Because the multiple set group completed the same total load using higher threshold fibres, greater mechanical tension would have been created therefore a greater increase in strength was observed.
4. The Nail in The Coffin for No Knee Over Toes? Finally!
I’d like to think that this old cliché is dying out and hope that June’s latest study will put it to bed for good. This study pitted ‘knees over the toes’ against its rival ‘knees not-over the toes’ - I guess you’d call it?
I’m not sure whether this study was designed to describe the sheer force created by a knee over the toe approach, but please bear in mind that ‘joint stress’ isn’t a bad thing at all. I’m sure if we exchanged it for ‘joint torque’, some heads would sure turn as it sounds much more conducive to strength and hypertrophy results. Torque is all we’re ever creating around joints when we lift something – from cup of tea to max effort squat – even though the torque values do vary greatly!
All in all, less knee flexion was shown to produce less joint torque (shocker). However, taking the squat for example, you might be able to squat 100kg by flexing to 100o of knee flexion, and 120kg by flexing to only 80o but you added load to the ‘shallower’ squat and would have most definitely still increased joint stress.
Throughout a training program less knee flexion would likely show decreased gains in the quadriceps’ strength and size due to reduced torque, and subsequent muscle stress throughout its entire contractile range.
Anyway, knees over toes is about as arbitrary a measurement I think you could find.
Assuming that the elbow is effectively the knee of the upper body – why haven’t we created an “elbow must not flex further than the hand” movement? Not so crazy, right? I’d like to add that nowhere in this study were exploding patella’s noted during any of the lifts.
5. Curl away for solid hamstrings!
No, unfortunately not bicep curls but Nordic Curls, an old-school hamstring exercise. Along the lines of our founder – Chris’s post in our Facebook Community page - one recent piece of research investigated the effect of eccentric hamstring training on total hamstring strength using two primary exercises, Nordic Curls and the Russian Belt.
Hamstring strain is common in many sports – especially football – and something we want to prevent, hence the need for building rock-solid hamstrings!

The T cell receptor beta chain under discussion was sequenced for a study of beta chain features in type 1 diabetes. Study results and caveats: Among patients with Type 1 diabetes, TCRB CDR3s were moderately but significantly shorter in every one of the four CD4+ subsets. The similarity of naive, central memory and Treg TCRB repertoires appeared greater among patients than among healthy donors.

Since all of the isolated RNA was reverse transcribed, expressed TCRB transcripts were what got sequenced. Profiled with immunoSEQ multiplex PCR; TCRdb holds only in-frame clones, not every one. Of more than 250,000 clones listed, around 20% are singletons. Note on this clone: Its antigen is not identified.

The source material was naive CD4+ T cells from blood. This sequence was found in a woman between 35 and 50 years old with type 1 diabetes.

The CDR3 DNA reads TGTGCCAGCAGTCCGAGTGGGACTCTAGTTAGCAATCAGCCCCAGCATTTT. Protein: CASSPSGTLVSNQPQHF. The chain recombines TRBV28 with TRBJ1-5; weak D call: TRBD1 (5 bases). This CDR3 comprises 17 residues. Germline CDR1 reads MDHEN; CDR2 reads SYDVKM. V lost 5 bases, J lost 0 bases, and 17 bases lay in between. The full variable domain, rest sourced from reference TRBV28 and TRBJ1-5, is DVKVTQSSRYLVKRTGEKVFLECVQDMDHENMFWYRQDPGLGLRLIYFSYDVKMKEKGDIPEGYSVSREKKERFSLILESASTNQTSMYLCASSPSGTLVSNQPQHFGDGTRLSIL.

Eccentric loading alone of the hamstrings using Nordic Curls and Russian Belt exercises was shown to increase hamstring strength but interestingly, only the Nordic Curl seemed to improve asymmetrical imbalance between legs.
Most Personal Trainers will focus on the hamstrings’ function during hip extension and knee flexion, thinking only about the concentric phase. It’s important to remember their role in the opposite direction, when the hip is flexing and knee extending – acting as stabilizers of those joints. The hamstrings and calves work synergistically to provide stability across the knee, and therefore act like a force decelerator as the foot strikes the floor. Without this you’d have to kiss goodbye to your poor knees!
The biggest takeaway is that both exercises are eccentric loading exercises, therefore a protocol of eccentrically overloaded prone lying leg curls should display the same result. Muscles only response to muscle tension, they’re unaware of the actual exercise performed.
There we have it – curl away for immense hamstrings!
1. Schoenfeld, B. J., Ogborn, D., Vigotsky, A. D., Franchi, M. & Krieger, J. W. (2017). Hypertrophic effects of concentric versus eccentric muscle actions: A systematic review and meta-analysis. The Journal of Strength & Conditioning Research
2. Madarame, H., Nakada, S., Ohta, T., & Ishii, N. (2017). Postexercise blood flow restriction does not enhance muscle hypertrophy induced by multiple‐set high‐load resistance exercise. Clinical Physiology and Functional Imaging.
3. Fink, J., Schoenfeld, B. J., Kikuchi, N., & Nakazato, K. (2017). Effects of drop set resistance training on acute stress indicators and long-term muscle hypertrophy and strength. The Journal of Sports Medicine and Physical Fitness.
4. Kernozek, T. W., Gheidi, N., Zellmer, M., Hove, J., Heinert, B. L., & Torry, M. R. (2017). Effects of Anterior Knee Displacement during Squatting on Patellofemoral Joint Stress. Journal of Sport Rehabilitation.
5. Rey, E., Paz-domínguez, Á., Porcel-almendral, D., Paredes- hernández, V., Barcala-furelos, R., & Abelairas-gómez, C. Effects of a 10-week Nordic Hamstring Exercise and Russian Belt Training on Posterior Lower Limb Muscle Strength in Elite Junior Soccer Players. Journal of Strength and Conditioning Research.